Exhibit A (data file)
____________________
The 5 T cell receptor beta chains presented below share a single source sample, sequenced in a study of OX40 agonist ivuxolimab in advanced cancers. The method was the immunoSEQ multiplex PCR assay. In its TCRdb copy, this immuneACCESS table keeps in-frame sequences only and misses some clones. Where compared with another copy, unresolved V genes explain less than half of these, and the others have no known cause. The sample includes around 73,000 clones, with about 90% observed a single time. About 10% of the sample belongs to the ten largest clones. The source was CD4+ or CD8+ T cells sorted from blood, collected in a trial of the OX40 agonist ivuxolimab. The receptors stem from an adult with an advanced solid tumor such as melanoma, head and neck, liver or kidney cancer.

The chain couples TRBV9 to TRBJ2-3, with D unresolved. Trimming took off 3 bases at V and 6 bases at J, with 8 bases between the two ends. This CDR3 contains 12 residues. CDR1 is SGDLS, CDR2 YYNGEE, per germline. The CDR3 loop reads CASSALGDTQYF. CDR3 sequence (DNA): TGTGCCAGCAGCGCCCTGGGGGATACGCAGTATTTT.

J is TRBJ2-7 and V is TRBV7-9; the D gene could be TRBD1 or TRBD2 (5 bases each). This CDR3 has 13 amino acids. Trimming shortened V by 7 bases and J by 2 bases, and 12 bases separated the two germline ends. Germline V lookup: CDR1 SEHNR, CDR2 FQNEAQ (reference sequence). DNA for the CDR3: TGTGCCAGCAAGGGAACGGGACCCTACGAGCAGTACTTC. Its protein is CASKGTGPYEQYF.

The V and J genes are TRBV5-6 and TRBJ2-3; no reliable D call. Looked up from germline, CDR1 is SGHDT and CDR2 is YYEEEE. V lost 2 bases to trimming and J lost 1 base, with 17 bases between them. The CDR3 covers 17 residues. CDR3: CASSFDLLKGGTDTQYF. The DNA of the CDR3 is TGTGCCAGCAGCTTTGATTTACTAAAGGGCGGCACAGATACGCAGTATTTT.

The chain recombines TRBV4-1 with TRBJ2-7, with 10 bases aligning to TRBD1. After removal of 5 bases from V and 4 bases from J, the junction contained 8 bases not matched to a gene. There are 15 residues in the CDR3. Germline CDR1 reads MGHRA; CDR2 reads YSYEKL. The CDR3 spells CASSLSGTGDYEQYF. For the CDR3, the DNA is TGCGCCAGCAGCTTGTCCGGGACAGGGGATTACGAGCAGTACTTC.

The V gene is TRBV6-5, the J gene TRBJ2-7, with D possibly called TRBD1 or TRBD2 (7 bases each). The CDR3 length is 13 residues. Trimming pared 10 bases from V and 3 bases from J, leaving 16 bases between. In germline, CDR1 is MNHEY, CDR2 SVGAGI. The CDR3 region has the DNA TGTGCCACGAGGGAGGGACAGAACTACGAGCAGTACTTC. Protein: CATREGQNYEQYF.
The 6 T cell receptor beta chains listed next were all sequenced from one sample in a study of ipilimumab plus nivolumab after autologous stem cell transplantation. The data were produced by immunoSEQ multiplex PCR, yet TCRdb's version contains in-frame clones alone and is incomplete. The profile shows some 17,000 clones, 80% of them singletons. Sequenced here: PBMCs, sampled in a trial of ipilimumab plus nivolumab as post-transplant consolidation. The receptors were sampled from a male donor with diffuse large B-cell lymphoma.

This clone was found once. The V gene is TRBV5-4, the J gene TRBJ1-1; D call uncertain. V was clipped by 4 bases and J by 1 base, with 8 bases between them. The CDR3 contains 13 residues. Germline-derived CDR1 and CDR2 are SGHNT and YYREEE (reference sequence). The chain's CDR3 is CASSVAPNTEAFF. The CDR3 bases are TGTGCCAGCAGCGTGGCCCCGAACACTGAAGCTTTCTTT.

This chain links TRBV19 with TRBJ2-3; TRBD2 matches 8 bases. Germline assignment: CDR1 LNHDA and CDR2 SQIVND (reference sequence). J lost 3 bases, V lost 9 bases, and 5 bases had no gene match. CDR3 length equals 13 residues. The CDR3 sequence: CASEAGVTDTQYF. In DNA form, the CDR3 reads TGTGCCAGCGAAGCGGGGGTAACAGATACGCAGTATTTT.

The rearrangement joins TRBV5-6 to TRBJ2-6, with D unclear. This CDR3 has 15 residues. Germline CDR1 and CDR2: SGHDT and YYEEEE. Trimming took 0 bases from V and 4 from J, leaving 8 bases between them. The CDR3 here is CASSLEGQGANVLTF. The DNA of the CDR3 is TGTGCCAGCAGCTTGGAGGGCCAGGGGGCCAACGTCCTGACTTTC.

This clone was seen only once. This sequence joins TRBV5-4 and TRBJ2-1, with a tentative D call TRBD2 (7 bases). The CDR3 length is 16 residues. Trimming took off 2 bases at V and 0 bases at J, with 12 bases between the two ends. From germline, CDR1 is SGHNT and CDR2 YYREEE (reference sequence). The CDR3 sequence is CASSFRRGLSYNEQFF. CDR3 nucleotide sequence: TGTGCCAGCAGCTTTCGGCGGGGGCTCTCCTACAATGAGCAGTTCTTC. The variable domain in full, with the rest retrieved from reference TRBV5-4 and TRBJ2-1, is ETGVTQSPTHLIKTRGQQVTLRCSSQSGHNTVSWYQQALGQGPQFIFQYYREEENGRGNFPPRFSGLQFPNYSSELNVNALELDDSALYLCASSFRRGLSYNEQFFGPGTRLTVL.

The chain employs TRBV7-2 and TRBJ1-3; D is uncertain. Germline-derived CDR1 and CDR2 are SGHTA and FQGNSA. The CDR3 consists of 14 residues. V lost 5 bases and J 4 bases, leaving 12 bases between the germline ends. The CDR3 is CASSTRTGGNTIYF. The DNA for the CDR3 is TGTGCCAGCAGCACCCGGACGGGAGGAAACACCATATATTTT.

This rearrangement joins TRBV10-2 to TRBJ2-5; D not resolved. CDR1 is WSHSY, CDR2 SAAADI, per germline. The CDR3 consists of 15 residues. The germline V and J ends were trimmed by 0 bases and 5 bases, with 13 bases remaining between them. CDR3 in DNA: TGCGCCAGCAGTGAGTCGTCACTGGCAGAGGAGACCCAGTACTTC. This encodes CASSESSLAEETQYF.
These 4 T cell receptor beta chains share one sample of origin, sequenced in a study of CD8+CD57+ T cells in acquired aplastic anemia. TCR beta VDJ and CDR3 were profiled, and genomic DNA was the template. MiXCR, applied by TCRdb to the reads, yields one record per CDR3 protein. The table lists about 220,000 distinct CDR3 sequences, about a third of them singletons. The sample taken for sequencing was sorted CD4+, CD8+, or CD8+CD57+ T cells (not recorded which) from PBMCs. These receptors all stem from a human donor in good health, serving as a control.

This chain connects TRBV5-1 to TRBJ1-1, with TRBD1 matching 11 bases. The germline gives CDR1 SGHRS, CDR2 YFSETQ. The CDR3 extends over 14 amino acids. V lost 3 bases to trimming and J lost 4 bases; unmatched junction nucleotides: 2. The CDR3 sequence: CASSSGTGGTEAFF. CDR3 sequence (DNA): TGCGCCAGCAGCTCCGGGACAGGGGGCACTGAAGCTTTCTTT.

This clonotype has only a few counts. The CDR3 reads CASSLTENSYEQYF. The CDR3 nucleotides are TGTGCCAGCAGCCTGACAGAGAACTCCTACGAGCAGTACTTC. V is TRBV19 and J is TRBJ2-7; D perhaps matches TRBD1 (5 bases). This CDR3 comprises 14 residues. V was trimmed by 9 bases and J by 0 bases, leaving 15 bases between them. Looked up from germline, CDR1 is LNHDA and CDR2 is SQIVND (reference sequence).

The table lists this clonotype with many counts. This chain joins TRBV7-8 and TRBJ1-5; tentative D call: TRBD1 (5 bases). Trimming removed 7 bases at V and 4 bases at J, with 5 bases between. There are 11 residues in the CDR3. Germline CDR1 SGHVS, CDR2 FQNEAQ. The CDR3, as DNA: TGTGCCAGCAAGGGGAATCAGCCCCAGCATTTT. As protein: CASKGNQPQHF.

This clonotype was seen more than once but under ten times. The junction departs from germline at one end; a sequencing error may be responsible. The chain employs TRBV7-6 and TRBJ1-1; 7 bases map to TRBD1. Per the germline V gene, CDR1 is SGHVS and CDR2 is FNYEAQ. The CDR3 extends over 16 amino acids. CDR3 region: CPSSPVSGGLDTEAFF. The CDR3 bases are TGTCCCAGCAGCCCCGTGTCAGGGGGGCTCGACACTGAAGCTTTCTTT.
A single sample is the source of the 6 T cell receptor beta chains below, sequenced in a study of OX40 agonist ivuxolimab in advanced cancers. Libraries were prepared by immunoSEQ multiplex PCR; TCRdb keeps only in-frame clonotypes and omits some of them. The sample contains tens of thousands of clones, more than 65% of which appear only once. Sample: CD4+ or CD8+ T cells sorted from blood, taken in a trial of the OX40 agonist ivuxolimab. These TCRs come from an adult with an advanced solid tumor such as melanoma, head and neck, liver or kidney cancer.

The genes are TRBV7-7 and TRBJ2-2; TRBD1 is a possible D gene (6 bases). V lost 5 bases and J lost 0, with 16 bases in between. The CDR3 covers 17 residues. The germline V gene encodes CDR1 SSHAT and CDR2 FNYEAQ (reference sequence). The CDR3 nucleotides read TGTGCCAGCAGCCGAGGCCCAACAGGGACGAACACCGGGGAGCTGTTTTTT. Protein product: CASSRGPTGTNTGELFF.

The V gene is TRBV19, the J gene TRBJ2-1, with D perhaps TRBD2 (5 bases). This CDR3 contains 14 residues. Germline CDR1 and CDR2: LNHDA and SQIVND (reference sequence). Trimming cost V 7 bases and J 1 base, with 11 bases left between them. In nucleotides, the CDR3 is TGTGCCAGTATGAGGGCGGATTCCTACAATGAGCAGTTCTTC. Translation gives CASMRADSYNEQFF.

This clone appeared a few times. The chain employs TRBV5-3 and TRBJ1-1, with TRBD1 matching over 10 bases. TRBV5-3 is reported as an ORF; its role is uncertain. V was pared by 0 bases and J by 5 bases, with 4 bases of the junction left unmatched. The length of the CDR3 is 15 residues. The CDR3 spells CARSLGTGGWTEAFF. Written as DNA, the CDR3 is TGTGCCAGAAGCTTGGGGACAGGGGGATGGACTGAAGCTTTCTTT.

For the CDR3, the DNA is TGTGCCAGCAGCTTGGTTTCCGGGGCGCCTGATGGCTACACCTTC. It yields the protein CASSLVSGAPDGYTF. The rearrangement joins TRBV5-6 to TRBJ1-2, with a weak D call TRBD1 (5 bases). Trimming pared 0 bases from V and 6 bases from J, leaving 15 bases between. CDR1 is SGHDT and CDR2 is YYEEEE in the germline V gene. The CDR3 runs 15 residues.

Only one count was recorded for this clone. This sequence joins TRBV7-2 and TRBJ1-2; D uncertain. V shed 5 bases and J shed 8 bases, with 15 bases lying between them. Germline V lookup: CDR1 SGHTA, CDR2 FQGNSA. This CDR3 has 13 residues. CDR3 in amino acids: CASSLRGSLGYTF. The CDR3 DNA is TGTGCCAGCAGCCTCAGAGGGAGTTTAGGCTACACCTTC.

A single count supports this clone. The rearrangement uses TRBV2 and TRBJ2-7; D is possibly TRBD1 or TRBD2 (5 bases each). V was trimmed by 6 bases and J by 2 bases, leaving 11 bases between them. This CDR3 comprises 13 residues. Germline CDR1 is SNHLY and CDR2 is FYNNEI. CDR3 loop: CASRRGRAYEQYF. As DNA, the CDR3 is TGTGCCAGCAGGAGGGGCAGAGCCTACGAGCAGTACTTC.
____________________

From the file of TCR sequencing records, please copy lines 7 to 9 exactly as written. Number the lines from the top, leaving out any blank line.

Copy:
The 6 T cell receptor beta chains listed next were all sequenced from one sample in a study of ipilimumab plus nivolumab after autologous stem cell transplantation. The data were produced by immunoSEQ multiplex PCR, yet TCRdb's version contains in-frame clones alone and is incomplete. The profile shows some 17,000 clones, 80% of them singletons. Sequenced here: PBMCs, sampled in a trial of ipilimumab plus nivolumab as post-transplant consolidation. The receptors were sampled from a male donor with diffuse large B-cell lymphoma.

This clone was found once. The V gene is TRBV5-4, the J gene TRBJ1-1; D call uncertain. V was clipped by 4 bases and J by 1 base, with 8 bases between them. The CDR3 contains 13 residues. Germline-derived CDR1 and CDR2 are SGHNT and YYREEE (reference sequence). The chain's CDR3 is CASSVAPNTEAFF. The CDR3 bases are TGTGCCAGCAGCGTGGCCCCGAACACTGAAGCTTTCTTT.

This chain links TRBV19 with TRBJ2-3; TRBD2 matches 8 bases. Germline assignment: CDR1 LNHDA and CDR2 SQIVND (reference sequence). J lost 3 bases, V lost 9 bases, and 5 bases had no gene match. CDR3 length equals 13 residues. The CDR3 sequence: CASEAGVTDTQYF. In DNA form, the CDR3 reads TGTGCCAGCGAAGCGGGGGTAACAGATACGCAGTATTTT.